Our apartment is on the street so we’re woken by the noise and bustle of a city waking up. It feels almost Italian rather than French – although the accents tell us otherwise.
In fact, the whole area feels Italian – the restaurants, the architecture, the colours, the sounds. I suppose that it makes sense seeing as though the heritage of this city is a Roman one, and the architecture and food culture comes largely from the Italian workers in the silk trade.
Food Walking Tour
Lyon is regarded as the gastronomic capital of France – and for good reason. There are over 4000 restaurants in this city – and it’s the 4th most Michelin rated city in Europe. It’s the bouchons, though, that we were most interested in. These were originally places where silk merchants stopped to have a meal, clean their horses and maybe stay the night. The term Bouchon was used then to describe the twisted straw brushes used to clean the horses. It’s also the term for a cork or a traffic jam. Don’t say you don’t learn anything from this blog.
Most of these Bouchons were run by women – Mere Lyonnaises (the Mothers of Lyon) who left their positions as cooks in middle-class households to start their own businesses.
To learn more about it, we took a foodie walking tour through Vieux, or old, Lyon.
Our first stop was for fromage, ie cheese. The extremely passionate owner had organised his cheese by region, source (ie cow, goat, sheep) and whether raw or pasteurised.
We tried a number of cheeses and heard about where each came from and who made it.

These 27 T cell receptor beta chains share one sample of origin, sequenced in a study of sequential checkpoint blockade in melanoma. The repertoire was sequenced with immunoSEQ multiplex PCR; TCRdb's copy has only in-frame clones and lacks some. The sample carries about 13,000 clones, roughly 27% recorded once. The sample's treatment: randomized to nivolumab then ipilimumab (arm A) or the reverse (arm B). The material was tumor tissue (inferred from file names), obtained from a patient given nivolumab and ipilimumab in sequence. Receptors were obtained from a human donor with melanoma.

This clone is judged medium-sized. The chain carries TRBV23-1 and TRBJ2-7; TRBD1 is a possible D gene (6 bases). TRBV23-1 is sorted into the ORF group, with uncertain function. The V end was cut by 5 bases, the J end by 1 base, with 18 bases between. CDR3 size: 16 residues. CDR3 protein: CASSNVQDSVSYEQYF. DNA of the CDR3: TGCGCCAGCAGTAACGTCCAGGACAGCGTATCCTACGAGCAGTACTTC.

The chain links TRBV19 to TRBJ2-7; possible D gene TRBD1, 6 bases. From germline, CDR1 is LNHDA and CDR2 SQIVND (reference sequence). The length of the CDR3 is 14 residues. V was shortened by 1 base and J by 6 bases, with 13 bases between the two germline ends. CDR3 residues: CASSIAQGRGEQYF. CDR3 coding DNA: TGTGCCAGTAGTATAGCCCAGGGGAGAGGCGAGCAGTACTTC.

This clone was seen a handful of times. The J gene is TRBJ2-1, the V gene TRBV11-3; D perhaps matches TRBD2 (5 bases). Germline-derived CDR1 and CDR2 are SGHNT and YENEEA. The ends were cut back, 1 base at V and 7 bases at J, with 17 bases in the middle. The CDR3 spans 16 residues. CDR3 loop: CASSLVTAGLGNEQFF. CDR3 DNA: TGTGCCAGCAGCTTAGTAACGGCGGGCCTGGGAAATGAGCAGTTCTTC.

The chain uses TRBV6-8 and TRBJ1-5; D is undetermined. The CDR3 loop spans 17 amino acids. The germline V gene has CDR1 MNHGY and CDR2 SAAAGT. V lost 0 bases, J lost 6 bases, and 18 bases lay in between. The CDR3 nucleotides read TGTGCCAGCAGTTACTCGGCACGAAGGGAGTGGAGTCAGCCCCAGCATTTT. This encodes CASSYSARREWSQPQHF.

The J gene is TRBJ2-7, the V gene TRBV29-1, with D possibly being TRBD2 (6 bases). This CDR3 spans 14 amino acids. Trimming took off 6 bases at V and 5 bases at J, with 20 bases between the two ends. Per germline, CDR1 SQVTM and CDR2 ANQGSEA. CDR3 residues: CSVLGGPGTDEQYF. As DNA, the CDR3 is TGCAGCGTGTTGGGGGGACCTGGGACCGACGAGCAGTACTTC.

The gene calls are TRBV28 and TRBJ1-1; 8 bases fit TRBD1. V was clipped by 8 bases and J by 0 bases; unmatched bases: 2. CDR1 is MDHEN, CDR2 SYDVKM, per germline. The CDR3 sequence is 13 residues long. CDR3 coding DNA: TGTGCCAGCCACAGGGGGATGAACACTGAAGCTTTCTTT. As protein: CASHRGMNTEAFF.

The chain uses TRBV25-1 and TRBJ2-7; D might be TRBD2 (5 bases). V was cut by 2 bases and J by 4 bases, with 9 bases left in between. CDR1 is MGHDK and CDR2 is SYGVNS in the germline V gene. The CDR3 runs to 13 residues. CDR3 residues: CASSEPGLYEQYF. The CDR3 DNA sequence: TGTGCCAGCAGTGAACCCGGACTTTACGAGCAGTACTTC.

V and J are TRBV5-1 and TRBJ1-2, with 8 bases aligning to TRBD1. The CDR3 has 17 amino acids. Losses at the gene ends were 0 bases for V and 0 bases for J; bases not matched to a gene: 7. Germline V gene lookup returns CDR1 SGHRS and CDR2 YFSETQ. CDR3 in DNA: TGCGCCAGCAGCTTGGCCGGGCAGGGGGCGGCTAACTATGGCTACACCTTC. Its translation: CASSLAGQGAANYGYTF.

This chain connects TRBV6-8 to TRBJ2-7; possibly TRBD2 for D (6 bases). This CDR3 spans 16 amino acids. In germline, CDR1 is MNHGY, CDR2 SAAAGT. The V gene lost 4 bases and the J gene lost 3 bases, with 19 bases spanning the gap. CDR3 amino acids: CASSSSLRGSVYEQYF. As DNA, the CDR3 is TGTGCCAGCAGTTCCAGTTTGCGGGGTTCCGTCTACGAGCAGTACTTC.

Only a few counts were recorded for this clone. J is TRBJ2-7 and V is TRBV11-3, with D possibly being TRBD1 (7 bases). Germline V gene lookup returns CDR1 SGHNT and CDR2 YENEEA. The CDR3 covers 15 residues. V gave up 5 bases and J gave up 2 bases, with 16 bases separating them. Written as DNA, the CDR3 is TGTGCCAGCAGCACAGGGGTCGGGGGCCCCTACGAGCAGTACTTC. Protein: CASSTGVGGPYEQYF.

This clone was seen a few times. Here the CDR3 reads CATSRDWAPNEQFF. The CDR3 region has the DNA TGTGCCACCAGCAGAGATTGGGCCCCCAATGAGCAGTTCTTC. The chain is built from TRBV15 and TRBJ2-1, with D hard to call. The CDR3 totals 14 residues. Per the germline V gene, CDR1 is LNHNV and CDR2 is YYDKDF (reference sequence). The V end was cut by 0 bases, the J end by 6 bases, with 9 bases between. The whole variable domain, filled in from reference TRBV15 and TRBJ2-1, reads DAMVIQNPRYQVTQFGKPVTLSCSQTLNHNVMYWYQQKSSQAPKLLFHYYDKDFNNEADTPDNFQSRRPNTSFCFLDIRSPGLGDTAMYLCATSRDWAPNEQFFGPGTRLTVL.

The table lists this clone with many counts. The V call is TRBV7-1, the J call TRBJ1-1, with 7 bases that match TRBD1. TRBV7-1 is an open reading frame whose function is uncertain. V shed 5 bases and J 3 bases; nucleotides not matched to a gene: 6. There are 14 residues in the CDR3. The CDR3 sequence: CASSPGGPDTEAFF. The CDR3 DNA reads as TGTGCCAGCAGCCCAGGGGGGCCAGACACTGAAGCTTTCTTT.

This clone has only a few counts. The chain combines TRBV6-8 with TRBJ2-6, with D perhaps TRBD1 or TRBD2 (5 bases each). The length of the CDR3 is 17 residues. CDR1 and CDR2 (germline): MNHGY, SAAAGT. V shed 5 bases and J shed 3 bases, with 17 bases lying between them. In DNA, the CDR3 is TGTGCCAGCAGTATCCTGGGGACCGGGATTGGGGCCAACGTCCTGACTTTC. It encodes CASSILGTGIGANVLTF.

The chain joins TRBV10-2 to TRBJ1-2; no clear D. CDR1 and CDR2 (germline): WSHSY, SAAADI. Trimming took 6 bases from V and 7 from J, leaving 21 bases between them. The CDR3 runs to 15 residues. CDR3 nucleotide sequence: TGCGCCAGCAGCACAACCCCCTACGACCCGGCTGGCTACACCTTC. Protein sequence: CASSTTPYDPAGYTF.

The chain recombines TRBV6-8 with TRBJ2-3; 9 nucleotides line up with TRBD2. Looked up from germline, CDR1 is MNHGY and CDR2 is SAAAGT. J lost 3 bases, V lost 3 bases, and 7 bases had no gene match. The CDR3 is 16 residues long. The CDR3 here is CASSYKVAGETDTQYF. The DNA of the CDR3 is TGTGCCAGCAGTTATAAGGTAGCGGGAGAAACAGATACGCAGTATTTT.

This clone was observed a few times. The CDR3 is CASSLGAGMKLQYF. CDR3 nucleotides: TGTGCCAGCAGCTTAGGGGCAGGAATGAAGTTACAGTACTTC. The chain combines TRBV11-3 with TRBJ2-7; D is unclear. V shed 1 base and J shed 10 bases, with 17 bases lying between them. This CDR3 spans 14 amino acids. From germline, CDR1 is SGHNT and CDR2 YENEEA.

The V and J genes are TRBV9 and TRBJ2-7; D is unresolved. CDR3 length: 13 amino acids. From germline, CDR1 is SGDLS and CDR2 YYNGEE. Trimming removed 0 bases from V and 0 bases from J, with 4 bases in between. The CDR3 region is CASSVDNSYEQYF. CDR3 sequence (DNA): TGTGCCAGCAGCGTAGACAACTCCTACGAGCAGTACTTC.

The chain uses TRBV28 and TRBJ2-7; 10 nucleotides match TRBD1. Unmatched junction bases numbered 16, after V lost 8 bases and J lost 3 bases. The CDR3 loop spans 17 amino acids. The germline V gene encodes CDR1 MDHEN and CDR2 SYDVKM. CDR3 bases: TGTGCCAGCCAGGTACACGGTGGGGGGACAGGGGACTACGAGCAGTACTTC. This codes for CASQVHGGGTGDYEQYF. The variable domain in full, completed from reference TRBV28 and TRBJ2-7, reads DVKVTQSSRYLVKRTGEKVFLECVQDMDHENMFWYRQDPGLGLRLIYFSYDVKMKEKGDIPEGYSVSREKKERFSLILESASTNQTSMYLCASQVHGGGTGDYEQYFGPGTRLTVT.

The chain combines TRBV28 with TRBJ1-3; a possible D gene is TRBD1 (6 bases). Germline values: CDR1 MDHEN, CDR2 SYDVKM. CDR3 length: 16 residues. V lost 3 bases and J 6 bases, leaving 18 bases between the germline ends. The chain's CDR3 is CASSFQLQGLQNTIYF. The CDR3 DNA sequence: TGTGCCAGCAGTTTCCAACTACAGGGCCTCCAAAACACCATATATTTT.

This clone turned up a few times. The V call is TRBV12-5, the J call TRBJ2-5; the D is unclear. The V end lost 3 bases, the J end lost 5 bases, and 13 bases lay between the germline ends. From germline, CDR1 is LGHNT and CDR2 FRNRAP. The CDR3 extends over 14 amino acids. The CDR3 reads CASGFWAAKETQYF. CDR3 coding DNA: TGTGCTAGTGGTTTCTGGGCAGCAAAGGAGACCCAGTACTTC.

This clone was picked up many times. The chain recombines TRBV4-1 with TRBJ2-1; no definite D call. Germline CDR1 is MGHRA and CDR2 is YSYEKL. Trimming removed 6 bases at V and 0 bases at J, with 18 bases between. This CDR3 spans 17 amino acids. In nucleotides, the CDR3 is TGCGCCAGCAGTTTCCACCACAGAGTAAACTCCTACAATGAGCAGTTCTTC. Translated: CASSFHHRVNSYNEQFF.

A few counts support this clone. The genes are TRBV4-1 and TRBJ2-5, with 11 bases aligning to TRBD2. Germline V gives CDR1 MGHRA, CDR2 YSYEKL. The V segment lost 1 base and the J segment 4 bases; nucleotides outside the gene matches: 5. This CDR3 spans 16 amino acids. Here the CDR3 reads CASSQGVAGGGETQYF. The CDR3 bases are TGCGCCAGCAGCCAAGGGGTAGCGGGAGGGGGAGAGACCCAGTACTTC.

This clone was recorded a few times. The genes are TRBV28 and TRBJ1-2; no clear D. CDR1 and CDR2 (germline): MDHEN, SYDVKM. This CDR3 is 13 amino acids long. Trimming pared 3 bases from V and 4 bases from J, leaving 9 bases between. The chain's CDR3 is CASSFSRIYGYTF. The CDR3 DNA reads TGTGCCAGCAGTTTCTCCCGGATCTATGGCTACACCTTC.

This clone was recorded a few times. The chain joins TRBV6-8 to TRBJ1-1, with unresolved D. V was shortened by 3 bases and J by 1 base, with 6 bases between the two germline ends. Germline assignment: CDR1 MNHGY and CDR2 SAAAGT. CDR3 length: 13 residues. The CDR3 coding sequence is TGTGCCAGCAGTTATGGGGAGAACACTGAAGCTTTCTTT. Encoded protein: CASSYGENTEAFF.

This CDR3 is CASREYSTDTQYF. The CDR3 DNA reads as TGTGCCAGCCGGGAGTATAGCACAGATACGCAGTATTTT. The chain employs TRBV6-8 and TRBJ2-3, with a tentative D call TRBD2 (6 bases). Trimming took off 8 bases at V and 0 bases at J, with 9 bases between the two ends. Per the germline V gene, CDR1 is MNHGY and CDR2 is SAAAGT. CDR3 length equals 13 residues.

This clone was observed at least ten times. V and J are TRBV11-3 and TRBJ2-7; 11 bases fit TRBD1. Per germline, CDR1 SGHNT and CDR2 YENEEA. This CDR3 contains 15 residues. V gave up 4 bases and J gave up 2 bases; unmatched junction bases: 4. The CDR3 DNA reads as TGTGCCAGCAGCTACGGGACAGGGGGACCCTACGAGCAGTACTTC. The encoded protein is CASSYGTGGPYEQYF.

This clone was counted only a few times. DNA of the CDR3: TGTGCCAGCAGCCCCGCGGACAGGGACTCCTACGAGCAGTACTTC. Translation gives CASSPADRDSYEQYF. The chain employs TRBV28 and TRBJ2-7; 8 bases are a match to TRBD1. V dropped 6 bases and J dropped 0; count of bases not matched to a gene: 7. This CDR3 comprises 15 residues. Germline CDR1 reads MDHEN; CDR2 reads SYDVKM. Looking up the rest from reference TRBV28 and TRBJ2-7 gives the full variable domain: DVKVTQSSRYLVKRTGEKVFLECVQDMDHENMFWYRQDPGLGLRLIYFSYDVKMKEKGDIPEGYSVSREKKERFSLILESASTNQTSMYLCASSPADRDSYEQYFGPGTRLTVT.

Next up was charcuterie. By now we’re feeling glad that we didn’t have breakfast.
We tried chaud saucisson en brochette, an assortment of salamis whose names I didn’t write down, andouilette (tripe sausage) mixed with creme fraiche and spread onto bread and not at all like the biology lesson it was when hubby tried it the day before in Saint-Gengoux-Le-National. Having said that, I still didn’t like it. Apparently, the Lyonnaise use veal “bits” rather than pork “bits” so it’s not as stinky…whatevs. The red wine took the taste away nicely.
As we walked off some of what we’d eaten we ventured in and out of traboules.
I told you about these before we left for France. They are, in essence, a series of shortcuts through houses and courtyards and private passageways that the silk workers used to get their precious cargo between the river and the city and vice versa.
Silk weaving was painstaking work with some fabrics taking months to weave at between 5-20 cm a day – depending on the design. It’s no wonder they wanted to make sure it didn’t get wet once they had finished it!
The workers and their families lived where they worked – often in just a couple of cramped rooms.
Interestingly, the pitchers that they use for wine in the bouchons take just 450mls when they look like they’d hold more. They have a misleading false bottom. As the silk workers were often paid in wine, these false-bottomed pitchers actually represented a pay cut. These pitchers were the cause of some of the strikes and unrest in the late 19th century.
In a Bouchon we sampled cervelles de canuts, or silk workers brains – although it’s not really brains, just a very yummy fromage blanc based cheese dip that I’ll tell you more about another time. We also had jambon perseille – ham in aspic with parsley – and oeufs meurette – eggs in a red wine sauce. We accompanied this with another Lyonnaise classic, a communard – red wine with cassis, framboise and fraise liqueur.
Next up was an ice cream tasting. Pauline, our guide, asked us to try and guess the flavours. The first was easy – passionfruit – although the Canadian couple also on the tour had never tried passionfruit before. The things we take for granted. The second flavour we sampled was a date with orange blossom water.